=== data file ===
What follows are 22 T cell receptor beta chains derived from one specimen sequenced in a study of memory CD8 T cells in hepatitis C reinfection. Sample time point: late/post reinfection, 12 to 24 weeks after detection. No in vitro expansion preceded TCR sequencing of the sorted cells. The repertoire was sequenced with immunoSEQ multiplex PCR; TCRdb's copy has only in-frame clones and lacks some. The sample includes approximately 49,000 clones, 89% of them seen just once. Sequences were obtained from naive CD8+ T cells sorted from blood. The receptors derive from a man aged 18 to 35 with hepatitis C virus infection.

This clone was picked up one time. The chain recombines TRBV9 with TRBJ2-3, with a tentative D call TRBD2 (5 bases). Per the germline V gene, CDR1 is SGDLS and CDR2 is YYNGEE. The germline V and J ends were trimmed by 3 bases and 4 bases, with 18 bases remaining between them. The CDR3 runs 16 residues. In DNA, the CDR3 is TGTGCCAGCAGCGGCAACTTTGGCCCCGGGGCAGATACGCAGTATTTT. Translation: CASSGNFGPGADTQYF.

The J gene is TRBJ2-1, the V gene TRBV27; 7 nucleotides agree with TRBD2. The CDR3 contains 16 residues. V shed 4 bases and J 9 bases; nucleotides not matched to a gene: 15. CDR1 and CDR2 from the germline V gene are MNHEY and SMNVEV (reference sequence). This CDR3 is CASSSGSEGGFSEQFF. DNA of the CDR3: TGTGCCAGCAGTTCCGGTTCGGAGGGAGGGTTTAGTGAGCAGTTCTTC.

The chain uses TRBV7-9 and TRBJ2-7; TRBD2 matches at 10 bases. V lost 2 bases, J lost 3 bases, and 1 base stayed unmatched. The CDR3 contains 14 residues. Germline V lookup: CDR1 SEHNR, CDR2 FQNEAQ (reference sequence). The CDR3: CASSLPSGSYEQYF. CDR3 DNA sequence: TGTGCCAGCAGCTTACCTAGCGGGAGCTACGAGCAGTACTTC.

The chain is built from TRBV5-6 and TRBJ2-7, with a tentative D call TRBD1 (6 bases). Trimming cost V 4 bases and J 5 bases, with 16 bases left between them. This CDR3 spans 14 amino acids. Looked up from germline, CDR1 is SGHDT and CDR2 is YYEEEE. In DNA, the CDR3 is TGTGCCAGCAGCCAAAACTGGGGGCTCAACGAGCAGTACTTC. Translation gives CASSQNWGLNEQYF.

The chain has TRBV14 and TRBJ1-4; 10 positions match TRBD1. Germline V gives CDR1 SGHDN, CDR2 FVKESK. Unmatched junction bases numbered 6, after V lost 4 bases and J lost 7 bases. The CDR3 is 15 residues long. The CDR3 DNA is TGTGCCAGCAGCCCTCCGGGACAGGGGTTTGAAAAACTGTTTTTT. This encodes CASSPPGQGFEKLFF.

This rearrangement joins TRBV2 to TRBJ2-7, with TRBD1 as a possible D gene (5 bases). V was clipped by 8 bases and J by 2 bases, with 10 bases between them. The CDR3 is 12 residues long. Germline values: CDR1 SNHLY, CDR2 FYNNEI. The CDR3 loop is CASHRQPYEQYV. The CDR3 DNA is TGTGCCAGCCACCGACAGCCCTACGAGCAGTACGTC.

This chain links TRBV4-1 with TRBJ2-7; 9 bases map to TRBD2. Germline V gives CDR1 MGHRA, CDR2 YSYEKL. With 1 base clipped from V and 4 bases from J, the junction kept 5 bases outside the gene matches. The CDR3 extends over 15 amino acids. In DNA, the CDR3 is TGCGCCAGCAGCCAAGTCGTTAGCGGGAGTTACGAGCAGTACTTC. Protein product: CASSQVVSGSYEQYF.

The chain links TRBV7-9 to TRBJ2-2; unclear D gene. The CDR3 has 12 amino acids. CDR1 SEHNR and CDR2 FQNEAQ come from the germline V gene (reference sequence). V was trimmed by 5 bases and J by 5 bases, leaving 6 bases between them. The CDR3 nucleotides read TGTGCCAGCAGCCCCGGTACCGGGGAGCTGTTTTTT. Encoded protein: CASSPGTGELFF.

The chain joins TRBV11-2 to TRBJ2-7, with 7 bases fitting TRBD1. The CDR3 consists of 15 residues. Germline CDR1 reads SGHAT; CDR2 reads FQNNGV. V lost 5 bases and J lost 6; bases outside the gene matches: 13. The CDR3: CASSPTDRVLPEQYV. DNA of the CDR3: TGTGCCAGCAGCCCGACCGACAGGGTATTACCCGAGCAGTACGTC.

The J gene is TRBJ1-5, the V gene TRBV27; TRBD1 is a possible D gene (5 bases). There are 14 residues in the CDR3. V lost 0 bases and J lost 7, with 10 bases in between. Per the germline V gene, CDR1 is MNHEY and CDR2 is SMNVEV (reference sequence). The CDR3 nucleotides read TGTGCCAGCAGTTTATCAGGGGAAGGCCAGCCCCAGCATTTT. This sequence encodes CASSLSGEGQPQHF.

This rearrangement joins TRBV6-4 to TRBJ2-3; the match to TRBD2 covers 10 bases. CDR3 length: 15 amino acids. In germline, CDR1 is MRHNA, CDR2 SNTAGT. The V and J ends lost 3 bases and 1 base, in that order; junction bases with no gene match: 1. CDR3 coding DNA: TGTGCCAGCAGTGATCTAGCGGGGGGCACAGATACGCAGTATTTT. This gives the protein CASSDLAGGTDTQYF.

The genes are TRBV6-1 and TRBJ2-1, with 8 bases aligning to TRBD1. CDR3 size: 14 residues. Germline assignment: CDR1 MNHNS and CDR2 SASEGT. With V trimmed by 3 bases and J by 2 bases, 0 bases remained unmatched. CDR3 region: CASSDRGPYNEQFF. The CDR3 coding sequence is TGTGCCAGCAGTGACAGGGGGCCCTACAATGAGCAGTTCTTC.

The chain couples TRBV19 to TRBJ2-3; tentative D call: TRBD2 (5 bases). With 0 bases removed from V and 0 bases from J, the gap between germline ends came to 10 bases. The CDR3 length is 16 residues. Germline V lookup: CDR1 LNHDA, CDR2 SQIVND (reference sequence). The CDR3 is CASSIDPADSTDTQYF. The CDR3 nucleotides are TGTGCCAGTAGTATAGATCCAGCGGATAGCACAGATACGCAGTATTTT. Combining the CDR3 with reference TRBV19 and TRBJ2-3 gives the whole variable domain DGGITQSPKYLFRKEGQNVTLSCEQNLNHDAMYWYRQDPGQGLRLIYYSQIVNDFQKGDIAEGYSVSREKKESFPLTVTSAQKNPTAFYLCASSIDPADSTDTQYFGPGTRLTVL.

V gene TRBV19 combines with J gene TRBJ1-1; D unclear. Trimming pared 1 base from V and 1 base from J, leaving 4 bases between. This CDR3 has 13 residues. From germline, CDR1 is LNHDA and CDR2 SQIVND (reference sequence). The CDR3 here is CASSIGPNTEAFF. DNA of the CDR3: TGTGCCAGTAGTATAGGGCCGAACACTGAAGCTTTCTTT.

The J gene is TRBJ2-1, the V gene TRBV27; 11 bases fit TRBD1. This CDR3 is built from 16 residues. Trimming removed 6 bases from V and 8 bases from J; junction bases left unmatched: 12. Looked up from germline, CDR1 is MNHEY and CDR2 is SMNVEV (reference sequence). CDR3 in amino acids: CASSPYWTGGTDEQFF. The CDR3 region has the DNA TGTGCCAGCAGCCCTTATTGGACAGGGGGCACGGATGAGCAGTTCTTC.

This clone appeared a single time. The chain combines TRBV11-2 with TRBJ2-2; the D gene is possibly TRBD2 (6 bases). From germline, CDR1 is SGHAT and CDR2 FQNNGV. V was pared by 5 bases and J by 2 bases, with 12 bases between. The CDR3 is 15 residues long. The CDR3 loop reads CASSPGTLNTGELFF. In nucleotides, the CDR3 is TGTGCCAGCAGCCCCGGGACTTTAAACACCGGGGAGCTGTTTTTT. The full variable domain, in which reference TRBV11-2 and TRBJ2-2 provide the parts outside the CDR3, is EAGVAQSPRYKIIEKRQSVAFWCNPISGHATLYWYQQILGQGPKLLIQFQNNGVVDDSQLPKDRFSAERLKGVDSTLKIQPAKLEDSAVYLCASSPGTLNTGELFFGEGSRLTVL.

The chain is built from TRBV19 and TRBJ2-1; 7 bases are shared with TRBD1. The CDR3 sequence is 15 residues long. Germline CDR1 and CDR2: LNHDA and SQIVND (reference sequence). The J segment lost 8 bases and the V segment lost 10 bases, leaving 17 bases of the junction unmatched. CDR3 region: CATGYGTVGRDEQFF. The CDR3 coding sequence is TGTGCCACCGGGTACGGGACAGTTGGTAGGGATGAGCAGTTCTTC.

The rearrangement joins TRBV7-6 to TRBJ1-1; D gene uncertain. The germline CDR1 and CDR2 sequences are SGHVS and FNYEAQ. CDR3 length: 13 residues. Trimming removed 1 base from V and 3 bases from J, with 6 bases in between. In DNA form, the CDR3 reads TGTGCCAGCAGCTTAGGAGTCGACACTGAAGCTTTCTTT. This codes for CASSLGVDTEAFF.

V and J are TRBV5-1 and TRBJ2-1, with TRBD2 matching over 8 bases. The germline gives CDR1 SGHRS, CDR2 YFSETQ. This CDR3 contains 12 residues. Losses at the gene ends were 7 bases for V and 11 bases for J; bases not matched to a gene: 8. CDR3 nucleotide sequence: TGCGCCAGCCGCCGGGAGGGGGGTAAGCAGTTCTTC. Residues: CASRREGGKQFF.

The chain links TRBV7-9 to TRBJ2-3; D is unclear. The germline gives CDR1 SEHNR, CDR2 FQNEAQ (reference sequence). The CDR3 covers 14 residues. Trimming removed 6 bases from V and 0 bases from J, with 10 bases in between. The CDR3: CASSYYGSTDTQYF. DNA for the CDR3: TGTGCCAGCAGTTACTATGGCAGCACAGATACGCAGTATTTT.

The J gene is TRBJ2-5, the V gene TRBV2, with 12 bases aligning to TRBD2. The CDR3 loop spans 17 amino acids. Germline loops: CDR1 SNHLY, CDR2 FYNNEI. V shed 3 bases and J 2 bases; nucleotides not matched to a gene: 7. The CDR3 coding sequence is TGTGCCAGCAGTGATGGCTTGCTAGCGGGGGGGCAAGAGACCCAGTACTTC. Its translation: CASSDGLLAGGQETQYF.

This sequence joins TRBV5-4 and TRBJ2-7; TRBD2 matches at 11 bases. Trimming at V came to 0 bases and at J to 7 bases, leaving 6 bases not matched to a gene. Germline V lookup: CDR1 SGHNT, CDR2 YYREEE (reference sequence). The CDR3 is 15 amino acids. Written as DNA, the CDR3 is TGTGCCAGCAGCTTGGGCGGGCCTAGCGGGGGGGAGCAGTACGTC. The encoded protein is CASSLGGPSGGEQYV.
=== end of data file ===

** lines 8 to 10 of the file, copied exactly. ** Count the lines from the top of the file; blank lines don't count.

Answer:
This chain links TRBV4-1 with TRBJ2-7; 9 bases map to TRBD2. Germline V gives CDR1 MGHRA, CDR2 YSYEKL. With 1 base clipped from V and 4 bases from J, the junction kept 5 bases outside the gene matches. The CDR3 extends over 15 amino acids. In DNA, the CDR3 is TGCGCCAGCAGCCAAGTCGTTAGCGGGAGTTACGAGCAGTACTTC. Protein product: CASSQVVSGSYEQYF.

The chain links TRBV7-9 to TRBJ2-2; unclear D gene. The CDR3 has 12 amino acids. CDR1 SEHNR and CDR2 FQNEAQ come from the germline V gene (reference sequence). V was trimmed by 5 bases and J by 5 bases, leaving 6 bases between them. The CDR3 nucleotides read TGTGCCAGCAGCCCCGGTACCGGGGAGCTGTTTTTT. Encoded protein: CASSPGTGELFF.

The chain joins TRBV11-2 to TRBJ2-7, with 7 bases fitting TRBD1. The CDR3 consists of 15 residues. Germline CDR1 reads SGHAT; CDR2 reads FQNNGV. V lost 5 bases and J lost 6; bases outside the gene matches: 13. The CDR3: CASSPTDRVLPEQYV. DNA of the CDR3: TGTGCCAGCAGCCCGACCGACAGGGTATTACCCGAGCAGTACGTC.